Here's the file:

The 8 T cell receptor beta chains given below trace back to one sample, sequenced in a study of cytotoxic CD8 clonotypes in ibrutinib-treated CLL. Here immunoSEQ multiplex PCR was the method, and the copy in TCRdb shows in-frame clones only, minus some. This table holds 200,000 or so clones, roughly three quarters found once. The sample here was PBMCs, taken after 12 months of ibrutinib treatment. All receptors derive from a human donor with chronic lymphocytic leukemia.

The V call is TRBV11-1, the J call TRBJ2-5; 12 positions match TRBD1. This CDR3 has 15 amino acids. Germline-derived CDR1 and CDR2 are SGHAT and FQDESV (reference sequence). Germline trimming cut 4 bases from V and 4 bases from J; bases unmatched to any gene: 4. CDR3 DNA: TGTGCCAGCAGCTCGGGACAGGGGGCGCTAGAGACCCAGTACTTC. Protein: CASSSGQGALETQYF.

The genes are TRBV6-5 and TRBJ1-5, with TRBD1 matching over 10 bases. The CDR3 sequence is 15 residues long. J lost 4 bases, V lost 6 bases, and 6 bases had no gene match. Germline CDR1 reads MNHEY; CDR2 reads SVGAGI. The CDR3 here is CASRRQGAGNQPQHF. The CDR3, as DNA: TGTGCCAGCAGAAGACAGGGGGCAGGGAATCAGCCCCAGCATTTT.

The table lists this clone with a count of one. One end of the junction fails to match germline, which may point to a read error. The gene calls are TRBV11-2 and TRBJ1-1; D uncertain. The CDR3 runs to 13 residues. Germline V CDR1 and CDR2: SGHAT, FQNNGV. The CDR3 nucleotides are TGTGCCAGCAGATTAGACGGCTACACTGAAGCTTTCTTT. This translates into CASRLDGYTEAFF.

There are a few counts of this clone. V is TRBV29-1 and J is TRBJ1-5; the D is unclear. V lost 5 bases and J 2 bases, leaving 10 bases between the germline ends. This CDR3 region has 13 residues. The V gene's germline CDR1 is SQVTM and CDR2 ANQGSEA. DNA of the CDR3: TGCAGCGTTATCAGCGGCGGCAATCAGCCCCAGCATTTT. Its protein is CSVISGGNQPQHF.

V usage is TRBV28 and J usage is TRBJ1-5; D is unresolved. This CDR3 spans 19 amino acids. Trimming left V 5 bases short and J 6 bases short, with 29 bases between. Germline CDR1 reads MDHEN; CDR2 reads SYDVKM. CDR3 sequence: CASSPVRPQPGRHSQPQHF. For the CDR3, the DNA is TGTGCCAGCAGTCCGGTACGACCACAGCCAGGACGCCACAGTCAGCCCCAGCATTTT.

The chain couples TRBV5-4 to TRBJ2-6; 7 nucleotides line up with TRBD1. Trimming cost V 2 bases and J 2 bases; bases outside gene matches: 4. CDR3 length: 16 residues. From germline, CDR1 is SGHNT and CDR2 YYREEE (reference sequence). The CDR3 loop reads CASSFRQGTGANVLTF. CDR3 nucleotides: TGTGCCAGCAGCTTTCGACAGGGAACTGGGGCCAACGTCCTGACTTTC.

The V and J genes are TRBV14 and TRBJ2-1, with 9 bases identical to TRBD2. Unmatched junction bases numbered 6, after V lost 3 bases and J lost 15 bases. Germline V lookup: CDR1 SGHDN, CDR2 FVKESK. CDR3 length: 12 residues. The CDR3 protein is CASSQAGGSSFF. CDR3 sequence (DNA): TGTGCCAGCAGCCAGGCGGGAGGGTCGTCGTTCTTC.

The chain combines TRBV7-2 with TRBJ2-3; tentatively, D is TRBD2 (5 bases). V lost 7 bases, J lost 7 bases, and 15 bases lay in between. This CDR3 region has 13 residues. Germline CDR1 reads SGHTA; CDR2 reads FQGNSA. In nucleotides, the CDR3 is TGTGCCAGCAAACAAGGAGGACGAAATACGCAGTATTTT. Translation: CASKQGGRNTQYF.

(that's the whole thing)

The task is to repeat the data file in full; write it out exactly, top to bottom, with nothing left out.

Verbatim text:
The 8 T cell receptor beta chains given below trace back to one sample, sequenced in a study of cytotoxic CD8 clonotypes in ibrutinib-treated CLL. Here immunoSEQ multiplex PCR was the method, and the copy in TCRdb shows in-frame clones only, minus some. This table holds 200,000 or so clones, roughly three quarters found once. The sample here was PBMCs, taken after 12 months of ibrutinib treatment. All receptors derive from a human donor with chronic lymphocytic leukemia.

The V call is TRBV11-1, the J call TRBJ2-5; 12 positions match TRBD1. This CDR3 has 15 amino acids. Germline-derived CDR1 and CDR2 are SGHAT and FQDESV (reference sequence). Germline trimming cut 4 bases from V and 4 bases from J; bases unmatched to any gene: 4. CDR3 DNA: TGTGCCAGCAGCTCGGGACAGGGGGCGCTAGAGACCCAGTACTTC. Protein: CASSSGQGALETQYF.

The genes are TRBV6-5 and TRBJ1-5, with TRBD1 matching over 10 bases. The CDR3 sequence is 15 residues long. J lost 4 bases, V lost 6 bases, and 6 bases had no gene match. Germline CDR1 reads MNHEY; CDR2 reads SVGAGI. The CDR3 here is CASRRQGAGNQPQHF. The CDR3, as DNA: TGTGCCAGCAGAAGACAGGGGGCAGGGAATCAGCCCCAGCATTTT.

The table lists this clone with a count of one. One end of the junction fails to match germline, which may point to a read error. The gene calls are TRBV11-2 and TRBJ1-1; D uncertain. The CDR3 runs to 13 residues. Germline V CDR1 and CDR2: SGHAT, FQNNGV. The CDR3 nucleotides are TGTGCCAGCAGATTAGACGGCTACACTGAAGCTTTCTTT. This translates into CASRLDGYTEAFF.

There are a few counts of this clone. V is TRBV29-1 and J is TRBJ1-5; the D is unclear. V lost 5 bases and J 2 bases, leaving 10 bases between the germline ends. This CDR3 region has 13 residues. The V gene's germline CDR1 is SQVTM and CDR2 ANQGSEA. DNA of the CDR3: TGCAGCGTTATCAGCGGCGGCAATCAGCCCCAGCATTTT. Its protein is CSVISGGNQPQHF.

V usage is TRBV28 and J usage is TRBJ1-5; D is unresolved. This CDR3 spans 19 amino acids. Trimming left V 5 bases short and J 6 bases short, with 29 bases between. Germline CDR1 reads MDHEN; CDR2 reads SYDVKM. CDR3 sequence: CASSPVRPQPGRHSQPQHF. For the CDR3, the DNA is TGTGCCAGCAGTCCGGTACGACCACAGCCAGGACGCCACAGTCAGCCCCAGCATTTT.

The chain couples TRBV5-4 to TRBJ2-6; 7 nucleotides line up with TRBD1. Trimming cost V 2 bases and J 2 bases; bases outside gene matches: 4. CDR3 length: 16 residues. From germline, CDR1 is SGHNT and CDR2 YYREEE (reference sequence). The CDR3 loop reads CASSFRQGTGANVLTF. CDR3 nucleotides: TGTGCCAGCAGCTTTCGACAGGGAACTGGGGCCAACGTCCTGACTTTC.

The V and J genes are TRBV14 and TRBJ2-1, with 9 bases identical to TRBD2. Unmatched junction bases numbered 6, after V lost 3 bases and J lost 15 bases. Germline V lookup: CDR1 SGHDN, CDR2 FVKESK. CDR3 length: 12 residues. The CDR3 protein is CASSQAGGSSFF. CDR3 sequence (DNA): TGTGCCAGCAGCCAGGCGGGAGGGTCGTCGTTCTTC.

The chain combines TRBV7-2 with TRBJ2-3; tentatively, D is TRBD2 (5 bases). V lost 7 bases, J lost 7 bases, and 15 bases lay in between. This CDR3 region has 13 residues. Germline CDR1 reads SGHTA; CDR2 reads FQGNSA. In nucleotides, the CDR3 is TGTGCCAGCAAACAAGGAGGACGAAATACGCAGTATTTT. Translation: CASKQGGRNTQYF.